I am often asked if I find satisfaction working on the computer so much, cyber-connecting with people who I may never meet…such an impersonal way to conduct business.  NOT!  Most of my rya connections are with people who live very far from me.  But with connections like I’ve made with Judy, I can honestly say that I am more than thrilled with life as it is.  Once my how-to rya book is published, I will be able to get out more, meet people, teach classes.  I am really looking forward to that.

Would you like to learn more about Judy Nelson-Moore?  You might even see in her ceramics works designs similar the the rya design she brought forth.  Take a look at her website to see her other works.  http://judynelsonmoore.com/.  I think I would like to see her add on to her Dancing Mud Studio an area called Judy Dances With Wool!

11nextprojectIn Judy’s first email to me, she had just selected her design from many she had created.  Here is another of her designs that I really liked and hope it becomes her next reference for rya #2.

Wouldn’t you just love to see this in wool?   I have already put the bug in her ear that she may have requests for designing assistance from others. We’ll see. Go, Judy, Go!

PS  Judy recently wrote about her experience with the rya project from her perspective.  It has a lot more detail and background info.  Take a look for “the rest of the story.”  http://judynelsonmoore.com/category/other-media/

 

9 thoughts on “New Feature: Rya Artist Spotlight on Judy Nelson-Moore

  1. This rug is so beautiful and plush. What a lovely piece of art, amazing for a first attempt. I’d hate to see anyone walk on it, especially with shoes, even without. The hall seems to be a bit too much of a trafficked area, so perhaps in a place where it’s still viewable but less walked on. And, having had cats claim fiber pieces like coiled baskets and afghans for snuggling and couches for scratch-pads, I am afraid they will love this rug too much, bless their little hearts!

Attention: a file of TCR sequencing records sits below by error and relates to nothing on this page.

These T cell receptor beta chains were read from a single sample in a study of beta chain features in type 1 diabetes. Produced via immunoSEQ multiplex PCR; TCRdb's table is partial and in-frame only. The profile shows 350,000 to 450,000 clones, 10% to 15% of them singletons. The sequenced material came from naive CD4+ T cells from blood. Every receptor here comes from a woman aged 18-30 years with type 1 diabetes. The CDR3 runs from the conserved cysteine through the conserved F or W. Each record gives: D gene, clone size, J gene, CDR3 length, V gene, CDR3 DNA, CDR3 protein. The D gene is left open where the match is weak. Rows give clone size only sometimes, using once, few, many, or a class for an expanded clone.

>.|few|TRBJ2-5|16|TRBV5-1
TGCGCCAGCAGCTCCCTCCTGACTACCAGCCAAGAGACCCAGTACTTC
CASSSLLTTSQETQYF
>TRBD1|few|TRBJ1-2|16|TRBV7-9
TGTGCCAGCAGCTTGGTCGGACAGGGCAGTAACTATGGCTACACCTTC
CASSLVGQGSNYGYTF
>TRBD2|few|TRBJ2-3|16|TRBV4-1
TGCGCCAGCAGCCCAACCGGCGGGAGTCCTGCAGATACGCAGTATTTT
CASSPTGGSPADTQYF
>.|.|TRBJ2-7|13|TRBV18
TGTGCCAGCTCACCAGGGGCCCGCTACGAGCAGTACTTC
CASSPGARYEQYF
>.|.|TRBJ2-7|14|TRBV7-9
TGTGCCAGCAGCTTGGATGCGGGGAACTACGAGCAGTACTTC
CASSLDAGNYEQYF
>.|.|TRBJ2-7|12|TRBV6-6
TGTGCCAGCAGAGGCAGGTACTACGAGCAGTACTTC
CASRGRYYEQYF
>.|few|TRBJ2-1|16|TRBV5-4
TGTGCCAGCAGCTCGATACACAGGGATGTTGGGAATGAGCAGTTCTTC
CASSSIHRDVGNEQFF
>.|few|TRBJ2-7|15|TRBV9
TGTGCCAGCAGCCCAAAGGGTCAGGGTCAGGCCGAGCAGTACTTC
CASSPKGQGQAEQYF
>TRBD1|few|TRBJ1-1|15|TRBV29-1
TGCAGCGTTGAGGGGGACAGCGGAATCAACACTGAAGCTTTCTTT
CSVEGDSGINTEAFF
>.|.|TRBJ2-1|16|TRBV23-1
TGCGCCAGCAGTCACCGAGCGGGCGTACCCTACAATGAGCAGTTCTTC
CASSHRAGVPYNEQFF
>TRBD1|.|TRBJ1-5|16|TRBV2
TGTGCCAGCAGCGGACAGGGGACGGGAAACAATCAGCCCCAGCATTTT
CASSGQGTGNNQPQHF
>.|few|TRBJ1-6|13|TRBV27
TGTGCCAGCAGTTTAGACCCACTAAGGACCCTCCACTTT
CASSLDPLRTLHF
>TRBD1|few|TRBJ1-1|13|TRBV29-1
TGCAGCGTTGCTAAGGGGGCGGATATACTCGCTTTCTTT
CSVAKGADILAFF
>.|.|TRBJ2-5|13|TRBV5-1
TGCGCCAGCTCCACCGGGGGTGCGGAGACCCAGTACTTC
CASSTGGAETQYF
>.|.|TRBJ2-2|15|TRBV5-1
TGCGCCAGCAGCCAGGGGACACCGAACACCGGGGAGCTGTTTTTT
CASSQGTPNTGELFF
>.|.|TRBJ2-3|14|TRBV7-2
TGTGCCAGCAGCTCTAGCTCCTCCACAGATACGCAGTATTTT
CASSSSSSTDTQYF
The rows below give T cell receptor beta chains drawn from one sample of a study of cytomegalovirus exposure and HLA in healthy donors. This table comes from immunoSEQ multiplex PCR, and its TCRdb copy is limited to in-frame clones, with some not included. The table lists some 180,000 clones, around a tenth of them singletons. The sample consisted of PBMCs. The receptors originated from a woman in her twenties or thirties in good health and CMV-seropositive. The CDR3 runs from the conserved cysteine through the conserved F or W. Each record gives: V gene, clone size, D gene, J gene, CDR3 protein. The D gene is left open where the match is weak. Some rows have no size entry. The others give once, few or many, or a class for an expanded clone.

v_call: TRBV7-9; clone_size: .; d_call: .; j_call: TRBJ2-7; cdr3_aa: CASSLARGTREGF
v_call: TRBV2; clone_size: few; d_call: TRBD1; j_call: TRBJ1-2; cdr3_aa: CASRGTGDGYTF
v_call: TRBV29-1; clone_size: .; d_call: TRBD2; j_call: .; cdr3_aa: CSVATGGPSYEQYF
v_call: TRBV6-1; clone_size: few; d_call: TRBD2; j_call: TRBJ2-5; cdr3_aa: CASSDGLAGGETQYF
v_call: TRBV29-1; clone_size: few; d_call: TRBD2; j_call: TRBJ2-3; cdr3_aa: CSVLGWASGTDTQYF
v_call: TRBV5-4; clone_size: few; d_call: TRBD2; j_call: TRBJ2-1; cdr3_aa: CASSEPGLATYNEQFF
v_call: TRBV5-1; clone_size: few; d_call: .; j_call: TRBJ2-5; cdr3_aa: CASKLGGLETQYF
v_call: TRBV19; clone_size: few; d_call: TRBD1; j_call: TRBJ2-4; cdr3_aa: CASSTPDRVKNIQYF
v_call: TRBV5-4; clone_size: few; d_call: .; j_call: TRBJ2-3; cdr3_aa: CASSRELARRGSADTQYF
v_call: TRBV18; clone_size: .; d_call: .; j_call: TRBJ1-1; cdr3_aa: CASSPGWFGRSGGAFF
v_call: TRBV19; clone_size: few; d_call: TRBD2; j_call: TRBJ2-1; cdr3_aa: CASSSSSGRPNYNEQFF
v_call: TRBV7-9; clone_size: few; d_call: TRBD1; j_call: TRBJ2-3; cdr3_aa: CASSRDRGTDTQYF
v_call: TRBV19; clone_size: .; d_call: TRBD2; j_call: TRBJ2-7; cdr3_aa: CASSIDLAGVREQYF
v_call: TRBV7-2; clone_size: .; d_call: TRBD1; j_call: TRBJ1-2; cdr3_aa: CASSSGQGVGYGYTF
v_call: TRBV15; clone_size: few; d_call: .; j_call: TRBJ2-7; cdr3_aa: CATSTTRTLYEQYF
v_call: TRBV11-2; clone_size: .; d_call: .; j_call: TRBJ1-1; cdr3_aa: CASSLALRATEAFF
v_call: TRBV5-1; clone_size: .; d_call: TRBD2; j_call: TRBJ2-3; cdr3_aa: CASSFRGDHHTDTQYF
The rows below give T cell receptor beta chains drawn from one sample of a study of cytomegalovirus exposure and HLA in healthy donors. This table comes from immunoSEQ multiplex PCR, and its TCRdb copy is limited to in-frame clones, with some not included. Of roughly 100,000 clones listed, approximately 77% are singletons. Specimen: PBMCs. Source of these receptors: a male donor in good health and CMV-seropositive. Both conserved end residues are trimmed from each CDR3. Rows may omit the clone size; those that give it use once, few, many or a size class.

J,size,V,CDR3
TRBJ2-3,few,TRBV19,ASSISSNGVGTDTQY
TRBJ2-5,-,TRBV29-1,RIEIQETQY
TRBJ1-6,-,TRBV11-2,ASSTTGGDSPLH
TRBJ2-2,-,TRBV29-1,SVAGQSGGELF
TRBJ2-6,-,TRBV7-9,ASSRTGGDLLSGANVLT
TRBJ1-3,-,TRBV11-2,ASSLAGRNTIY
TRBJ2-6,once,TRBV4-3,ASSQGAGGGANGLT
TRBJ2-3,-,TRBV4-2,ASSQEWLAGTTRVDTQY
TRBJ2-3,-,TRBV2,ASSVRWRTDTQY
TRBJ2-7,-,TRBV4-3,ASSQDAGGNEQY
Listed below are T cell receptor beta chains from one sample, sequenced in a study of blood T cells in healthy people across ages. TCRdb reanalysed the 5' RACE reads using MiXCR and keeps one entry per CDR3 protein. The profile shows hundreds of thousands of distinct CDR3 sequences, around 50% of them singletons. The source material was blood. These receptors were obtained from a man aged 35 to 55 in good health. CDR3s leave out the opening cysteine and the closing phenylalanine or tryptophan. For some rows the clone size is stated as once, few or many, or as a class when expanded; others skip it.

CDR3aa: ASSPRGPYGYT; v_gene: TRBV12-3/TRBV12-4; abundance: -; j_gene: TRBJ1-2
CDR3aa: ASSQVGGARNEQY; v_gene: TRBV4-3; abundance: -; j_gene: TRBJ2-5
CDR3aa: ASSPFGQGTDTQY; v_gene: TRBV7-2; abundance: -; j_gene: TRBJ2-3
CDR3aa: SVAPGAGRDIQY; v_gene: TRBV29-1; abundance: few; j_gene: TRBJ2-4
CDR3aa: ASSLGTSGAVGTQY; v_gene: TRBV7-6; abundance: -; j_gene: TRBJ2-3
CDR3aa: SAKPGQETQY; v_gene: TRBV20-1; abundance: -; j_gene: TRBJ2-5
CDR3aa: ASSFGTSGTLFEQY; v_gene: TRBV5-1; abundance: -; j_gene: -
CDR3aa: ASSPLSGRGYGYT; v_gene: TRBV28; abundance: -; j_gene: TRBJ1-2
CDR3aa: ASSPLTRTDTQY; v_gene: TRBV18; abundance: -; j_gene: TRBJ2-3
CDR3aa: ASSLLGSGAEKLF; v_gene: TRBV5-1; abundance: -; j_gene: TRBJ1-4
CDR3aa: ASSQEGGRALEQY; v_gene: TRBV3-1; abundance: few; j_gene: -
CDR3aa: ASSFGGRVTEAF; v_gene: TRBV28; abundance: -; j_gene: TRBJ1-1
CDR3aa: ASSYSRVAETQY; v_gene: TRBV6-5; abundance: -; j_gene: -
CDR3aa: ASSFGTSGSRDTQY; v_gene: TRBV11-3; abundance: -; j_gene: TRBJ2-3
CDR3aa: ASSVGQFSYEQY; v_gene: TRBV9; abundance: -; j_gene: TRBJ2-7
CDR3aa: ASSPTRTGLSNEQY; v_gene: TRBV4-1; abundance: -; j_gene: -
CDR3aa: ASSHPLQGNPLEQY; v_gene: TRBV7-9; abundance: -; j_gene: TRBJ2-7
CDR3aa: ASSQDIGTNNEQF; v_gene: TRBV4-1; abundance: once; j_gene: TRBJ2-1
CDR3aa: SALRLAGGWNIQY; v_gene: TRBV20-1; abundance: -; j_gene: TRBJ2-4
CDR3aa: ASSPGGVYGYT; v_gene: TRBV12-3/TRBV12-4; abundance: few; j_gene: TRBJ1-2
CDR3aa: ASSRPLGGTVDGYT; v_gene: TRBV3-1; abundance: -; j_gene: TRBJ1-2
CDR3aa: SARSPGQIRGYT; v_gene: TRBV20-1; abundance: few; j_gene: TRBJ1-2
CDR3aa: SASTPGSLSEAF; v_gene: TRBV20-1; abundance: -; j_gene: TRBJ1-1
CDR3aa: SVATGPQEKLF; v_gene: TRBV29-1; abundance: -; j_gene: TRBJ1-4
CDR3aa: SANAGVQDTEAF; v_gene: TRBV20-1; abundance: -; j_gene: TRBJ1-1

• I agree Judy has created quite a work of art. At least cats are light weight and clean. A black cat on a colorful rya is a work of art in itself, isn’t it?

  2. Of course JUDY could and would produce a gorgeous rug like this on her first venture into Ryan rugs! She is an amazing ARTIST!

    • I have just discovered what you already knew. Her website shows a very diverse body of work, and now she can add rya rug-making to her repertoire!

  3. Just read this so i’m chiming in a bit late. I love the rug, the colors, the story and I would definitely would love to see the second design made into a rug as well.

  4. I truly enjoyed this article. The way she painted the full colors is more my style. I need to work from color to color, not the split color like the Monet design. I have never done a Rya, but have to study every aspect of the craft before I proceed. I’m just a researcher at heart. Question….can you use 3 or 4 ply 100% wool rug yarn?

    • Tanya, Yes, you are a researcher and that is wise. But I am pretty sure that Judy has blended her colors on the needle (3 strands/needle) and as she worked across her rows, there was lots of color combinations across each row. But that is what makes it so much fun. To keep colors more “pure” some people like to start with a project that is more geometrical as so many were in the early years of off-loom rya. Tanya, here is an idea I share with folks, Google Images or go to Pinterest and type in Rya rugs or rya rug design. The more you see, the more sense it will make. And about the 3-4 ply100% wool rug yarn, most good rya rug yarn is 2-ply and has a very long fiber length. There are a bunch of wool yarns on the craft market that are called rug yarn, and even rya rug yarn, but they are more like latchhook yarn and not very durable, but there may be some good ones out there. Finland has some beautiful 3-ply rya yarn (but even they say it is not designed to be walked on.) keep researching, friend….I still am! Melinda